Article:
A striking characteristic of marketing is that it is typically accompanied by the unrealistic expectation that we should get immediate results from every marketing activity. No matter what the marketing activity is – networking, publishing articles, public speaking – we think that we should immediately get new clients from everything we do. That would be great, if only it were true, but it is not the way that marketing works.
You need to think of taking action on your marketing plan as both mandatory and something you do regularly. If you are selling your services, you must develop patience and understand that marketing is a long-term strategy. Marketing is not optional. Here are the reasons why you must develop patience and stop expecting overnight results.
1. Marketing success does not happen overnight.
You might have isolated experiences where a single marketing activity does reap new client activity, but you’re better off if you realize that that is not always going to happen. Most of the time, marketing success comes from targeting a market, knowing how to access that market, and making sure that you get your business “in front of” that market consistently over time. Your market needs to have the time to get to know you, trust you, and understand how your business works. That’s unlikely to happen on initial exposure.
2. When you’re impatient, your prospects will interpret that as desperate.
It’s impossible to mask impatience. The prospect will sense that “something” is wrong and not know what. They can feel your tension and anxiety, and they react to it subconsciously. They become more leary and cautious. Your impatience has the effect of causing the opposite reaction you want from your marketing. It scares your prospects off. Rather than being drawn to your business by your marketing, they will need more convincing than normal.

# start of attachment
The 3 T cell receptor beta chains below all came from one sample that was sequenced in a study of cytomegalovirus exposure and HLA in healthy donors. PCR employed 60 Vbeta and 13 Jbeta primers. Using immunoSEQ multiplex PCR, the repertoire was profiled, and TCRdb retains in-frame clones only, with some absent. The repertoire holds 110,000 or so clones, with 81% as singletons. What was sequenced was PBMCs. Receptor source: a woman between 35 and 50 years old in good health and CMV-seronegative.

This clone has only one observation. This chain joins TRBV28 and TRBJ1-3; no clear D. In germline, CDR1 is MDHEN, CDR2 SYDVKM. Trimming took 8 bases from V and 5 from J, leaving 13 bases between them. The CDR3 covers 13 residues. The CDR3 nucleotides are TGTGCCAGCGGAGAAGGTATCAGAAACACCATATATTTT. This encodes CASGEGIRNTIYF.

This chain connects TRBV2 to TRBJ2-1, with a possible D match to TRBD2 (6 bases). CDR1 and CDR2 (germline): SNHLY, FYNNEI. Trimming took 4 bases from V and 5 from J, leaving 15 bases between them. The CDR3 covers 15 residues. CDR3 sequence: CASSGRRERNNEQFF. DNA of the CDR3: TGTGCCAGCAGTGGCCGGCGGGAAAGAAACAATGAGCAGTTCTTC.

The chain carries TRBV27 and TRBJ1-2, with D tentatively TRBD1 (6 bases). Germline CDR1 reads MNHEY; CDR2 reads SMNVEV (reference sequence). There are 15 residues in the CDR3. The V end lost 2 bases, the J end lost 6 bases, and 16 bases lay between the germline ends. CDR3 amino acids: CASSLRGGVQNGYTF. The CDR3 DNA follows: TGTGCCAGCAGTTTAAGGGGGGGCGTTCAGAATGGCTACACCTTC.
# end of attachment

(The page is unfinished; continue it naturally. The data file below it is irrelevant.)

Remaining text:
3. Without consistent commitment to marketing, the best you can hope for is inconsistent results.
You can’t do random, untargeted “marketing” activities, and expect to get a steady stream of new clients and increased revenue. It’s not logical. Regular marketing brings predictable results. All the impatience in the world will not change that. When you take on a new marketing effort, commit to consistent action over time. Decide that you will stick to your marketing activities for X number of months before you seriously assess its effectiveness.
4. It takes time to communicate all the details of your business and the services you deliver.
You can’t expect prospects to buy what they do not know about. On the first exposure, it’s unlikely that they will understand what your business does. Without full information, prospects will not buy. If they should buy quickly, without being fully informed, it is likely to be one of those sales that gets undone just as quickly. You’re better off thinking of marketing as an educational process where you teach your target market about your services, and the ways they could benefit from working with you. Expect marketing results to take time, and you’ll find that impatience no longer drives your marketing.
5. Expecting instant purchases from your target market sets you up for constant frustration.
Do you make instant purchases, based on little or no information? Probably not – so why would you expect your prospects to do that? Buying services is more of a commitment than buying a product, and the sales cycle is longer.
No one wants to feel rushed into a buying decision. Pushing your prospect to buy is guaranteed to cause them to stop or stall making a choice. You’ll simply end up with a series of failed sales efforts and not understand that your “hard sell” is the real problem.
Marketing and selling takes patience. There’s no way to rush the process. Develop marketing patience now, and you’ll reap the benefits over the long run.
Suzi Elton provides business writing that attracts targeted prospects to your service business and converts them into clients for you. She is a Robert Middleton Certified Action Plan Marketing Coach, as well as a professional writer. Her website offers a free series of 8 assessments you can use to analyze your own site.